Because I don't live near the beach I didn't witness the big surf but we're talking six-foot waves, messy, untidy conditions, nasty rips and all that stuff that makes swimming in it a rather treacherous affair.
In the olden days an event such as The Barney Mullins at Freshwater Beach, not far from Manly, might have still been held.
But what with the sport of ocean swimming growing exponentially, organisers chew their nails whenever the weather closes in. None of the surf life saving clubs wants to lose a swimmer. And now there's more swimmers and more ocean swims on the calendar, the odds are greater that someone at some point in time might get hurt in a swim.
Insurance premiums are up, and after several deaths at surf lifesaving events over the past decade you can't blame organisers for pulling the plug at the 11th hour.
This coming weekend on March 10 is Caves Beach swim, which I was going to have to miss because of a prior commitment. With withdrawal symptoms kicking in, I am considering a way out of that commitment.
Let's hope the weather improves. The experts claim that climate change is to blame for Australia's chaotic summer of bushfires followed by floods.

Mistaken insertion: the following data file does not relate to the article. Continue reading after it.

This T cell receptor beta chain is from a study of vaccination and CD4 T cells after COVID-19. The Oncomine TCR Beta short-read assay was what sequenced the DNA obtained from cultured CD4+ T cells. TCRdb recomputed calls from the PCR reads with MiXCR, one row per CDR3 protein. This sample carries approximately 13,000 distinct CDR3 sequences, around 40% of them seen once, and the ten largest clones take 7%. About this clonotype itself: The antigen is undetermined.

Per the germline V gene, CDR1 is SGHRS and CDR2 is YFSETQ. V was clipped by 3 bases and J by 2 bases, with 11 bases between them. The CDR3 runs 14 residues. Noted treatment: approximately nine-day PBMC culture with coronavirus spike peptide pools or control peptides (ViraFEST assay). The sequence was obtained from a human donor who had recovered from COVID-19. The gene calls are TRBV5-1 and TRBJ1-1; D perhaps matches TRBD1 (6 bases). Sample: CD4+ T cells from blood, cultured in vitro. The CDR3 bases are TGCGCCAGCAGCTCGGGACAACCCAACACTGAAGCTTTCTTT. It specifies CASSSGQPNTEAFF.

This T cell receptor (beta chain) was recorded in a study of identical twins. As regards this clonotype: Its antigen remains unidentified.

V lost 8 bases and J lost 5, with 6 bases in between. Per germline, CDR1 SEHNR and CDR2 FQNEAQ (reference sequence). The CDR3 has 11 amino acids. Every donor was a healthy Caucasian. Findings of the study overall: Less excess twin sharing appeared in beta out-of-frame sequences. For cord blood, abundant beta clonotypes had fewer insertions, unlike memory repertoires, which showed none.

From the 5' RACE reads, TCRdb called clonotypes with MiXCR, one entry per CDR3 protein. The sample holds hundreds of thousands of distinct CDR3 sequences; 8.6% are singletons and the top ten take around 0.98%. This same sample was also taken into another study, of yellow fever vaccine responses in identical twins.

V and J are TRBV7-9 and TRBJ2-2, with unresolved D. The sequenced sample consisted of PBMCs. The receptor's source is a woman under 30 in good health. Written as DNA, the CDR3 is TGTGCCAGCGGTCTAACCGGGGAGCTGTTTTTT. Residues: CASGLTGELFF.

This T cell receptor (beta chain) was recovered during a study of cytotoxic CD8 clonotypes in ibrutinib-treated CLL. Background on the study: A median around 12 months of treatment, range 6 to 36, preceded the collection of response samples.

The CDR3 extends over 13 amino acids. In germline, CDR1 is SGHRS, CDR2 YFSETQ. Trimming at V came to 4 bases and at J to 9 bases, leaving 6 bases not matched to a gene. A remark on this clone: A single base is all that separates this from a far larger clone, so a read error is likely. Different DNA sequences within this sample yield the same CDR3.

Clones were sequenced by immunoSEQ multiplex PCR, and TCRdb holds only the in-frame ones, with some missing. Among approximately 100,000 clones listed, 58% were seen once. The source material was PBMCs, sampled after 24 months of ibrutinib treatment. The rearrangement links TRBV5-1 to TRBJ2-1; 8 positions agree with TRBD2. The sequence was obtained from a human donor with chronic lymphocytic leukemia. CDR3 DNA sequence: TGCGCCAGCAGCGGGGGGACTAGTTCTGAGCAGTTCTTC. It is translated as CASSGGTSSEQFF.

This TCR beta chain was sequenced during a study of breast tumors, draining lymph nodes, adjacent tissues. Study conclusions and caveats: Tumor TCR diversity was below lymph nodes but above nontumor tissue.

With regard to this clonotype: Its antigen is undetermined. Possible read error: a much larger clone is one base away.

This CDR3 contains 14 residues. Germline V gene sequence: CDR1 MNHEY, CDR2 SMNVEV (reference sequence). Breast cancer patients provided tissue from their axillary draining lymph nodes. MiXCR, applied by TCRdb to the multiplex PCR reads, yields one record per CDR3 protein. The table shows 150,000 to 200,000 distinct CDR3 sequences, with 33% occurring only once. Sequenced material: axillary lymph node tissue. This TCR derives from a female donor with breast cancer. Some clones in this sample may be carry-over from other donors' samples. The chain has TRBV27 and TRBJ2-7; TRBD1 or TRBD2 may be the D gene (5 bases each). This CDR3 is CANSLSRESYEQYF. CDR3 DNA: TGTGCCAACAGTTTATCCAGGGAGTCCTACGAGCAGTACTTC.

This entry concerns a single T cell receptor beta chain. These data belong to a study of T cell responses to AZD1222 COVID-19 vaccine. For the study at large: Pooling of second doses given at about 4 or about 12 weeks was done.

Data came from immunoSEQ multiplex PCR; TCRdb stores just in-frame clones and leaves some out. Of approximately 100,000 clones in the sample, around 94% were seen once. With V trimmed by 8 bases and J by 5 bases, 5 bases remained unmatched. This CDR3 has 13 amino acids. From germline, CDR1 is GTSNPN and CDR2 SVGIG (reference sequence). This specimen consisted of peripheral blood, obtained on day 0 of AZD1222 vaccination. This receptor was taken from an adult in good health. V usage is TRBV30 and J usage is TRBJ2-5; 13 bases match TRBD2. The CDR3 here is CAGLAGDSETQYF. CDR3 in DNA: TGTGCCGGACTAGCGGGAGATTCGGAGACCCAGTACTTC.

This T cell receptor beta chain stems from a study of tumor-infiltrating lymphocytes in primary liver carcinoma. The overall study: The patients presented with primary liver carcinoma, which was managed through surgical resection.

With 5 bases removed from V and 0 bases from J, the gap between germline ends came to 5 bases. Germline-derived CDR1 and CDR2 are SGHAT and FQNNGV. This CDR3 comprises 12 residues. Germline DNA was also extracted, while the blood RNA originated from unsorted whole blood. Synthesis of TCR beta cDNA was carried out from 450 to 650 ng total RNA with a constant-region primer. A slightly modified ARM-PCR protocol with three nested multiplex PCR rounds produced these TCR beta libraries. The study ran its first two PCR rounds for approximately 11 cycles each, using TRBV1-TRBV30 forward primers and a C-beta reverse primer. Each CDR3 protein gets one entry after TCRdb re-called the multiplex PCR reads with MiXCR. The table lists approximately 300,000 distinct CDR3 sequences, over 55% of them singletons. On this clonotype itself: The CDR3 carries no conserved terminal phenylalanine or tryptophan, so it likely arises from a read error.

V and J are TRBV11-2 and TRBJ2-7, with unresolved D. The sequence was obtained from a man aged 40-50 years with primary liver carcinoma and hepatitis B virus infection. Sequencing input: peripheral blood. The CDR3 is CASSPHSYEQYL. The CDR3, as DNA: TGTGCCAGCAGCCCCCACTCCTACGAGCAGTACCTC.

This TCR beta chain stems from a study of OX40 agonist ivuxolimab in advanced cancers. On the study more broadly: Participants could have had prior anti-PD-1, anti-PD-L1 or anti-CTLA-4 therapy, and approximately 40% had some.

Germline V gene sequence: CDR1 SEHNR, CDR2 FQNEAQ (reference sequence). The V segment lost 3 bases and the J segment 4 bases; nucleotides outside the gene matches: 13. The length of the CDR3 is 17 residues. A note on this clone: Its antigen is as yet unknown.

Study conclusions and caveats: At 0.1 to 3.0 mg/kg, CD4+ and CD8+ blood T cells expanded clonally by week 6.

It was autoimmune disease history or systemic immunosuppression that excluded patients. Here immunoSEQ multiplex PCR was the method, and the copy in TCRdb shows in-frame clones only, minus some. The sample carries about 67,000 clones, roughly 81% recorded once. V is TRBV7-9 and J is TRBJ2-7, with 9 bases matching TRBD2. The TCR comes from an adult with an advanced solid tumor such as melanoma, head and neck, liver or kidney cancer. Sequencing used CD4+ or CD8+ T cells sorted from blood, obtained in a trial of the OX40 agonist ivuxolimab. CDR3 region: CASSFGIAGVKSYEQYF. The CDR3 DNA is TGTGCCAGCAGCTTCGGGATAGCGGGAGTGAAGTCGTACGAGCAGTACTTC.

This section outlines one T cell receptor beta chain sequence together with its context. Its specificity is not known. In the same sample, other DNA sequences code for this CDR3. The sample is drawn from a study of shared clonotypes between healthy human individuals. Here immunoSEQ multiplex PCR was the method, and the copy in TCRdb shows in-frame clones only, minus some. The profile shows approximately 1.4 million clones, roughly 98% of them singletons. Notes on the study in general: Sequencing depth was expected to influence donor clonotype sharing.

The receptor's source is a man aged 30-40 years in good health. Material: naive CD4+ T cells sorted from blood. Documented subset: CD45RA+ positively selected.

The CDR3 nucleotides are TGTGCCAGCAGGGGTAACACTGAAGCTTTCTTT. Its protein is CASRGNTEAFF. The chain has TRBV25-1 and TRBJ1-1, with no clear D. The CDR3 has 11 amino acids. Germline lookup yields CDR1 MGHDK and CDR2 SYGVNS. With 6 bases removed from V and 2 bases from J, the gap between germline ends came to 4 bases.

Sydney's summer was the hottest on record, though it's hard to believe when there was so much rain.
We all need to consider our lifestyles and how we can, in some small way, make a change to help our ailing planet.
I live with Spanner so it will be harder for me to initiate changes such as solar panels and other electricity saving devices that take some time to show a financial return. Spanner should really be a politician but don't get me started.
A small victory was that I finally started a compost heap that has halved the amount of rubbish we put in our wheelie bin. At first, Spanner didn't want to know about it and continued to chuck his stuff in the bin. He is change resistent. But I have worn him down. A small win for womankind! Woo hoo!
Enjoy the pics from last year's Freshwater swim. This year's has been moved to Good Friday on March 29. The Bondi swim is on Easter Sunday. Fingers crossed.